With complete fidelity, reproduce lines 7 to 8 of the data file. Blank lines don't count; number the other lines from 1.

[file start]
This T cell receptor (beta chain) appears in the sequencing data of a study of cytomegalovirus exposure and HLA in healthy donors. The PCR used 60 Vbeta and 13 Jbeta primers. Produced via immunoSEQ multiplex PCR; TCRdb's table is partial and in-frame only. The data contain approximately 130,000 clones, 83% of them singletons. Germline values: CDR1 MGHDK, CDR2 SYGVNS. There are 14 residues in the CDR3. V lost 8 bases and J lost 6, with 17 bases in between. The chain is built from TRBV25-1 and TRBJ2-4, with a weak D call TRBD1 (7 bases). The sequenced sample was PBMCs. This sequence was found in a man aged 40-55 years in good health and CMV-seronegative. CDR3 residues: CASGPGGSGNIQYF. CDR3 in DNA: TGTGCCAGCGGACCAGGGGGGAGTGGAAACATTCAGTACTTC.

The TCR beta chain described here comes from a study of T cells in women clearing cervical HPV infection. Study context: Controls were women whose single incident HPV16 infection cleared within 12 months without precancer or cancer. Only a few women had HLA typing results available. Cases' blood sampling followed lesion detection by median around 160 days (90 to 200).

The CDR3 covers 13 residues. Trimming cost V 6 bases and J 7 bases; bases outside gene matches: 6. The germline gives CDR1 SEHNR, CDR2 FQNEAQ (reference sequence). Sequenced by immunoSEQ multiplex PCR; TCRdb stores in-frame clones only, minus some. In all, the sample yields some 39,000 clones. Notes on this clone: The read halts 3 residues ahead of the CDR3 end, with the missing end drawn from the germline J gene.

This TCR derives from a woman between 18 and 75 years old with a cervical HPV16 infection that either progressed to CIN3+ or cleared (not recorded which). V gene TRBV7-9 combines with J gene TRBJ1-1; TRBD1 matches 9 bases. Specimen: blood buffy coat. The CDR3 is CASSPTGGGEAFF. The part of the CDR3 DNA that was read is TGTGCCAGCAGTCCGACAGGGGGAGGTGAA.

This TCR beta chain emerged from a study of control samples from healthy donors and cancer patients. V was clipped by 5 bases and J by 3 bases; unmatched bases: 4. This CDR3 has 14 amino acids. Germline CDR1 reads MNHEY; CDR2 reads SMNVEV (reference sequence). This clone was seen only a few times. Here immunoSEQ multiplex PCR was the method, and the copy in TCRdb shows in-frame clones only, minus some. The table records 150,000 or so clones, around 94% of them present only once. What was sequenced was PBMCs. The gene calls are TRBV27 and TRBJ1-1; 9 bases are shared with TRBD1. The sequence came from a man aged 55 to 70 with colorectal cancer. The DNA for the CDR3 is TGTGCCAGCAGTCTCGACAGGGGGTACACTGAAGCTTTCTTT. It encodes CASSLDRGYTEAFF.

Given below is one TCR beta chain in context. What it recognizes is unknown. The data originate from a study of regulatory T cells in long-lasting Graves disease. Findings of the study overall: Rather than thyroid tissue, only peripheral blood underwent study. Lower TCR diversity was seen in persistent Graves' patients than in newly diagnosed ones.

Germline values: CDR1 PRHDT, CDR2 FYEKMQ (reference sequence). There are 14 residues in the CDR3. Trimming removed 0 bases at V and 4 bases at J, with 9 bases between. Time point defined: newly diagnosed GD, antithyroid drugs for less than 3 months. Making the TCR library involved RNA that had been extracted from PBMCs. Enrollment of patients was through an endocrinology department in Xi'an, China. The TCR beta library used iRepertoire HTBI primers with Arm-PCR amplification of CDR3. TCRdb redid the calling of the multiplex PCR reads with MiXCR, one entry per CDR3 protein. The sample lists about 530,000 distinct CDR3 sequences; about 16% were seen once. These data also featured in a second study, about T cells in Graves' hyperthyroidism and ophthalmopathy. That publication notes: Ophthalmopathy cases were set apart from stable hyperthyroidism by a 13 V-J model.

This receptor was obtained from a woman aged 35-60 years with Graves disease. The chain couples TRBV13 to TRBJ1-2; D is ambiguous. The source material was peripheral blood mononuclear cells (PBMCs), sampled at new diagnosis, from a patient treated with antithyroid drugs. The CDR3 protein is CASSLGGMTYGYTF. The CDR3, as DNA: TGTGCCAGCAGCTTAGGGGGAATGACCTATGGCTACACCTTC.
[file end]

Germline values: CDR1 PRHDT, CDR2 FYEKMQ (reference sequence). There are 14 residues in the CDR3. Trimming removed 0 bases at V and 4 bases at J, with 9 bases between. Time point defined: newly diagnosed GD, antithyroid drugs for less than 3 months. Making the TCR library involved RNA that had been extracted from PBMCs. Enrollment of patients was through an endocrinology department in Xi'an, China. The TCR beta library used iRepertoire HTBI primers with Arm-PCR amplification of CDR3. TCRdb redid the calling of the multiplex PCR reads with MiXCR, one entry per CDR3 protein. The sample lists about 530,000 distinct CDR3 sequences; about 16% were seen once. These data also featured in a second study, about T cells in Graves' hyperthyroidism and ophthalmopathy. That publication notes: Ophthalmopathy cases were set apart from stable hyperthyroidism by a 13 V-J model.

This receptor was obtained from a woman aged 35-60 years with Graves disease. The chain couples TRBV13 to TRBJ1-2; D is ambiguous. The source material was peripheral blood mononuclear cells (PBMCs), sampled at new diagnosis, from a patient treated with antithyroid drugs. The CDR3 protein is CASSLGGMTYGYTF. The CDR3, as DNA: TGTGCCAGCAGCTTAGGGGGAATGACCTATGGCTACACCTTC.